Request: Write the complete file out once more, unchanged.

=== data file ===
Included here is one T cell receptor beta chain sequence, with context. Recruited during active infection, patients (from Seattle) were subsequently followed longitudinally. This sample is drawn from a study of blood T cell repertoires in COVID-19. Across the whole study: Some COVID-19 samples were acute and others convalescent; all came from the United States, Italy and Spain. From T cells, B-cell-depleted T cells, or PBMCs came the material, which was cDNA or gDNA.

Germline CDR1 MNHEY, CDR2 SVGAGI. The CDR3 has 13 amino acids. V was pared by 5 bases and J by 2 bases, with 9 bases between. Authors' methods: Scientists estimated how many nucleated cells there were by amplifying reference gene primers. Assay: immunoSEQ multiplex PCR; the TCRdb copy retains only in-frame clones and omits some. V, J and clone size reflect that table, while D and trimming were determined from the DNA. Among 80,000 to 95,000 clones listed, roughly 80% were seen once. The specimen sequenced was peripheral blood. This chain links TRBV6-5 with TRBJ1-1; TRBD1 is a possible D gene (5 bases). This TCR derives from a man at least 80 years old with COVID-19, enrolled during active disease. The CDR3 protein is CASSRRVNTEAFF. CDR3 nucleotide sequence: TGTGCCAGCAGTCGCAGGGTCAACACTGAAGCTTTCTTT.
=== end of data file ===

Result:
Included here is one T cell receptor beta chain sequence, with context. Recruited during active infection, patients (from Seattle) were subsequently followed longitudinally. This sample is drawn from a study of blood T cell repertoires in COVID-19. Across the whole study: Some COVID-19 samples were acute and others convalescent; all came from the United States, Italy and Spain. From T cells, B-cell-depleted T cells, or PBMCs came the material, which was cDNA or gDNA.

Germline CDR1 MNHEY, CDR2 SVGAGI. The CDR3 has 13 amino acids. V was pared by 5 bases and J by 2 bases, with 9 bases between. Authors' methods: Scientists estimated how many nucleated cells there were by amplifying reference gene primers. Assay: immunoSEQ multiplex PCR; the TCRdb copy retains only in-frame clones and omits some. V, J and clone size reflect that table, while D and trimming were determined from the DNA. Among 80,000 to 95,000 clones listed, roughly 80% were seen once. The specimen sequenced was peripheral blood. This chain links TRBV6-5 with TRBJ1-1; TRBD1 is a possible D gene (5 bases). This TCR derives from a man at least 80 years old with COVID-19, enrolled during active disease. The CDR3 protein is CASSRRVNTEAFF. CDR3 nucleotide sequence: TGTGCCAGCAGTCGCAGGGTCAACACTGAAGCTTTCTTT.